Other surrealists disowned Dali when he became popular and displayed his materialism obsession particularly the profiteering antics he displayed in America. Some famous ads featuring Dali have been posted on youtube where he famously tortuously twists his moustache and face.
Andre Breton famously rearranged his name to “avida dollars”, which translates into “greed for dollars”.

Dali was always great for a quote and this was one of the ways he kept himself in the limelight and courted publicity to the annoyance of his fellow surrealists. During his first visit to New York he described New York as “a great and immense gothic Roquefort cheese.”

Figueres, Cadaques and Poblat make up the route of the Dali Triangle.
The first stop on the itinerary is of course Musee Art Dali in the centre of Figueres. It is the second most visited art museum in Spain and it is often quite difficult to get a spot in the multi-storeyed carpark just beside the museum. It is quite an irony that there is this great monument to the monarchist cum fascist Dali sits in Figueras, which has always been a hotbed for Catalan nationalism.

Most of Dali’s work is now dotted around the world. Dali achieved his true fame in America and a lot of his art is in a museum in St Petersburg in Florida and New York. But there is plenty of his surreal dreamlike work to see in Musee Dali.

The most famous piece is the “imaginary” room that is a recreation of the face of Mae West, with whom Dali was particularly fascinated. Her hair are the curtains, her nose is a fireplace and her lips a red sofa.

Cadaques is one of the northernmost towns of the East coast of Spain and it is on a rocky peninsula called Cap de Creus. Dali used to spend his summers here at his parent’s summerhouse when he was a kid and he was greatly inspired by the place. The red tiled roofs and whitewashed fishermen’s houses feature as backgrounds in many of his works.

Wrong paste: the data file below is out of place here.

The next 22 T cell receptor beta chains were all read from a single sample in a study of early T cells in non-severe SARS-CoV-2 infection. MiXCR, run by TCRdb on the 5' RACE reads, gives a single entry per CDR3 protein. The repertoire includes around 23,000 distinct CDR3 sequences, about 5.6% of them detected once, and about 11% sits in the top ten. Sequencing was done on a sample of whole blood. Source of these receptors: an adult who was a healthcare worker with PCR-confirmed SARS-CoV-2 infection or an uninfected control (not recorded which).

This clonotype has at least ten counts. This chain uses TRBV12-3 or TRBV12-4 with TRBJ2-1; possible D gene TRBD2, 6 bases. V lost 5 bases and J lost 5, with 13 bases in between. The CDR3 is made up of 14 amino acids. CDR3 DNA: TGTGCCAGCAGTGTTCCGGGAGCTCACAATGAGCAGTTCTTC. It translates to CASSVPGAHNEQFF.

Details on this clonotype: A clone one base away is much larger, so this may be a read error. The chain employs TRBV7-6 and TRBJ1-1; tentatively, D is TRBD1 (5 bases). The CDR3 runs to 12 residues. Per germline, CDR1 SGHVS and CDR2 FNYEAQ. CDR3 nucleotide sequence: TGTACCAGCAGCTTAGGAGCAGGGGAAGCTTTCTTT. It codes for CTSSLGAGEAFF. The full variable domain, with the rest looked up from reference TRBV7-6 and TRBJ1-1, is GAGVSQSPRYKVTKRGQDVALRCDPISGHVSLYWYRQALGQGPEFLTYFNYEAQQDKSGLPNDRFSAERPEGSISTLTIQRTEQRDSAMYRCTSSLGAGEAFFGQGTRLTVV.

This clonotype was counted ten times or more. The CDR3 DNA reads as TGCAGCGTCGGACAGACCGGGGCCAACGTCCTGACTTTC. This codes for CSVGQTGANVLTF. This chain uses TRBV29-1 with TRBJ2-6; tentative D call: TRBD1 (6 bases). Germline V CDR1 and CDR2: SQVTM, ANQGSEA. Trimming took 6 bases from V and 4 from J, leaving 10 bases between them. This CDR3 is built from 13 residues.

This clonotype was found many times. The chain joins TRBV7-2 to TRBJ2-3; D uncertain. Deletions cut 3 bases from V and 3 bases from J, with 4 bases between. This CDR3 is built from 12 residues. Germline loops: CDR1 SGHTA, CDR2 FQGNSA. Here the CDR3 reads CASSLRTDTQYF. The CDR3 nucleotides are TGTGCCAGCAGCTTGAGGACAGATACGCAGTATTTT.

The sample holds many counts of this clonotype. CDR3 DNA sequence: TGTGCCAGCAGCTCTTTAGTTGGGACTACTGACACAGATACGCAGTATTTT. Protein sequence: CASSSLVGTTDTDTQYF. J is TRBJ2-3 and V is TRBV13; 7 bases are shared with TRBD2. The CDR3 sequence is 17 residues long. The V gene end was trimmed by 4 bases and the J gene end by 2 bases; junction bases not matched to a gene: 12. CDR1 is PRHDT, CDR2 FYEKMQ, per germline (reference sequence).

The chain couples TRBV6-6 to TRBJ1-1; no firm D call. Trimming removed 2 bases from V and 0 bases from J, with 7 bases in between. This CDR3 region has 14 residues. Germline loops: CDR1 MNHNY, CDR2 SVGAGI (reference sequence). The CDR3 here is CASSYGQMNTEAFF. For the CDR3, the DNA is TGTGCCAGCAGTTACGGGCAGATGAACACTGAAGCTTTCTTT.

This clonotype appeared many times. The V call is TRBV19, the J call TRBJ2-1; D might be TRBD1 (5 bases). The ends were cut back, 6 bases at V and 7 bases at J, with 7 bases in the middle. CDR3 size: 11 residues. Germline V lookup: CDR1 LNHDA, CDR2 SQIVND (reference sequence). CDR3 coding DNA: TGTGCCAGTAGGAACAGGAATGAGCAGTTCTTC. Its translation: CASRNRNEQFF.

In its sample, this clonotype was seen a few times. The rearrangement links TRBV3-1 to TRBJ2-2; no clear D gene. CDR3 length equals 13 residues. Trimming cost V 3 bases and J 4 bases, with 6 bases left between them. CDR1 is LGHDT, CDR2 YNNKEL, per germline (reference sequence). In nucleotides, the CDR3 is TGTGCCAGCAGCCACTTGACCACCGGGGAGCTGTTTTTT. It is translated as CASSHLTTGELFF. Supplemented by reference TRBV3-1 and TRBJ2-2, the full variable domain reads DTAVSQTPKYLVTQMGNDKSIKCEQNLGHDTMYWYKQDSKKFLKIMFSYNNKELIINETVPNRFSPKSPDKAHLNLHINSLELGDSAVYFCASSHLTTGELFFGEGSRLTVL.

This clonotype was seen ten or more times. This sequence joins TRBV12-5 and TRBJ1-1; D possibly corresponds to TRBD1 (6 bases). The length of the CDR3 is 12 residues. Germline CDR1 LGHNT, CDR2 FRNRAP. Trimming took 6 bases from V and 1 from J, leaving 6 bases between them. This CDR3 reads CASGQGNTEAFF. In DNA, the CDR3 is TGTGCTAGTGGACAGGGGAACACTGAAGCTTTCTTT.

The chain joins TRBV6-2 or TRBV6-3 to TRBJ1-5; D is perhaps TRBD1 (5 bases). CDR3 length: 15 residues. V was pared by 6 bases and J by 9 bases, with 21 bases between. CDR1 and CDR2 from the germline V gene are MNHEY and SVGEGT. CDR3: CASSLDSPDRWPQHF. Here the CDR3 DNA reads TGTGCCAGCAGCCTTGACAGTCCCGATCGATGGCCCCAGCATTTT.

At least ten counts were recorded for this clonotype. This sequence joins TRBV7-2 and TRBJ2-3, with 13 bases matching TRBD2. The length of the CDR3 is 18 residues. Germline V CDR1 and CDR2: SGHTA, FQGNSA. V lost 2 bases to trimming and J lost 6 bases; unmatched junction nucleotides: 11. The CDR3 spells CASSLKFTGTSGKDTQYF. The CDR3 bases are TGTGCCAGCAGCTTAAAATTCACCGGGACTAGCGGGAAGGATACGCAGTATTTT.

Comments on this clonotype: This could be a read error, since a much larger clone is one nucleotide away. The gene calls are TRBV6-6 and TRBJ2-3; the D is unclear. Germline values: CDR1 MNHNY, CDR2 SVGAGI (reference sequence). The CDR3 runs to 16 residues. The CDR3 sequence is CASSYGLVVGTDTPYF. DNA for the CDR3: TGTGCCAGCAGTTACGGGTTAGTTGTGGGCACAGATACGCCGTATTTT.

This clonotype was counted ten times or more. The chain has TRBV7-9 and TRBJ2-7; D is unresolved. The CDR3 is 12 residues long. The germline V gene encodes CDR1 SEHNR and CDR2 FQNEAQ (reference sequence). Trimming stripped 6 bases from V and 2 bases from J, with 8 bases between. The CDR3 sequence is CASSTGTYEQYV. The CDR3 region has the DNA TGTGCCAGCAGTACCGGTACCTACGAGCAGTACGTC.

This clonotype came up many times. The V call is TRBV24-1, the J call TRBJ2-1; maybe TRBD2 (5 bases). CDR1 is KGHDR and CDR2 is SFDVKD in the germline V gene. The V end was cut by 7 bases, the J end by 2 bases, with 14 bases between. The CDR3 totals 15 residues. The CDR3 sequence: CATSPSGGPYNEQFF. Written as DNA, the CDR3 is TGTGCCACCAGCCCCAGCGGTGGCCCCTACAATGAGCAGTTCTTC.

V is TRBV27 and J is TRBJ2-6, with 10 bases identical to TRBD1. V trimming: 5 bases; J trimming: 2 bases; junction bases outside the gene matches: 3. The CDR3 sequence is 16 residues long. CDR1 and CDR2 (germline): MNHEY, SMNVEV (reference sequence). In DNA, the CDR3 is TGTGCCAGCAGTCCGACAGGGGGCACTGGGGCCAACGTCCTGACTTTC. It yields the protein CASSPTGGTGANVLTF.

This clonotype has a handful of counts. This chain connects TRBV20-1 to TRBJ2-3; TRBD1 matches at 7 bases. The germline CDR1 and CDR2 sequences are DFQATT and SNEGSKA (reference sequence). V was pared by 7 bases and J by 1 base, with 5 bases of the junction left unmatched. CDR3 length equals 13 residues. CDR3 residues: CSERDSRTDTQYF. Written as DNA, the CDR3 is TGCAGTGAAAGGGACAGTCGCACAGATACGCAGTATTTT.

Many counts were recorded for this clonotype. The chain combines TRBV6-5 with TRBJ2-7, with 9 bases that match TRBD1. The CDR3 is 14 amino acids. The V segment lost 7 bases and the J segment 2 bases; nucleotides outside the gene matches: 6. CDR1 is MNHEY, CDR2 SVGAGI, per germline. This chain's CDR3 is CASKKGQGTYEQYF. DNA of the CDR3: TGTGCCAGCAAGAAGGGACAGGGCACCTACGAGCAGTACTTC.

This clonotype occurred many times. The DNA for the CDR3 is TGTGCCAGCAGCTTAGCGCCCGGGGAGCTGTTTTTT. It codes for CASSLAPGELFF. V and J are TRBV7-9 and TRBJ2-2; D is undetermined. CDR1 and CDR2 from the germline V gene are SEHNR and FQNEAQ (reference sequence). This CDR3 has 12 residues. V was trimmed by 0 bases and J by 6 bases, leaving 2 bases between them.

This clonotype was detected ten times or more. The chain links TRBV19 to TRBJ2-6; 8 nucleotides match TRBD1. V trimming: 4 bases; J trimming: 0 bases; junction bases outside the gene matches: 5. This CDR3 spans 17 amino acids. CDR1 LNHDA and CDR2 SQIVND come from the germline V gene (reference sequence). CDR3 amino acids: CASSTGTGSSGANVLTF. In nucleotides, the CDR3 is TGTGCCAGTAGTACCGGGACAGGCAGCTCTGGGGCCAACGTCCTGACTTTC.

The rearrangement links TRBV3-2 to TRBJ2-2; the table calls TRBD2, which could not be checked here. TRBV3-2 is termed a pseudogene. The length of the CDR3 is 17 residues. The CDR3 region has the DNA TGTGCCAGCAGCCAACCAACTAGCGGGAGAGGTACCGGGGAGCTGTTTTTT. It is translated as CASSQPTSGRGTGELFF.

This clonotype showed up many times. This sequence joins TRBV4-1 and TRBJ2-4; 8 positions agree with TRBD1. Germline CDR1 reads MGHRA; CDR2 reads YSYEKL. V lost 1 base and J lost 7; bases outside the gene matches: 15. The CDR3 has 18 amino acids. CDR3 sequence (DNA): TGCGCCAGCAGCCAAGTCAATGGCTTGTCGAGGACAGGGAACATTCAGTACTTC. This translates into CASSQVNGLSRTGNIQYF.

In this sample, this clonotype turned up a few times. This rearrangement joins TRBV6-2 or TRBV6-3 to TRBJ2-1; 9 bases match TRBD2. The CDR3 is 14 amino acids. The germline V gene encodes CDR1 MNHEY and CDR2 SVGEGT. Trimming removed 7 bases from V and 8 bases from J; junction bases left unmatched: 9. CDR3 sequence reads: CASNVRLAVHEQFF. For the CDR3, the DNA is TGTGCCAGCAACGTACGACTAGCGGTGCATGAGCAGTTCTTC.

Picasso also stayed here during the summer months.

Now it has become a kind of avant garde artistic hangout and still has a strong artistic community.

The reflective ocean looks cool and inviting, especially in the midday heat, but the beaches are stony underfoot.

Later in life, Dali returned here to a modest villa in Port Lligat, which was converted into his home from a number of fisherman’s houses.

The elegant baroque church overlooks the harbour is a replacement for one that was destroyed by the pirate Barbarossa on one of his raids.
The third point in the triangle is the castle at Poblat, which is off the road between Gerona and La Bisbal. In the 1970s, Dali bought this medieval castle, which is now a museum, as a summer residence for his wife Gala, who is now buried here. In the gardens there are some bizarre elephant sculptures.

Dali took great inspiration from the Catalan coast and even in surreal works the boulders and craggy rocky inlets of the wild Costa Brava can be seen.

In the end, a man who constantly reinivented himself on the blurred line of insanity became a caricature of his persona and lost his mind.
In a fire in 1984, Dali suffered severe burns and he moved into Torre Galatea where he became a recluse although some feel it was enforced by his guardians.

Dali became increasingly depressed and paranoid and some of his close friends feared he was being manipulated and works forged that he was forced to sign.

In the early 1990s two Americans were found to be selling fraudulent Dali artworks. It is alleged that he was forced to sign blank canvases and this throws into doubt the authenticity of much of his later work. An unfortunate end.

For most he is remembered shouting like a lunatic and laughing like a maniac, all the while twiddling his great long spidery moustache which was a tribute to Velasquez.

Perhaps Freud should have provided the proper epitaph to the greatest art showman that ever lived: “I have never seen a more complete example of a Spaniard. What a fanatic!”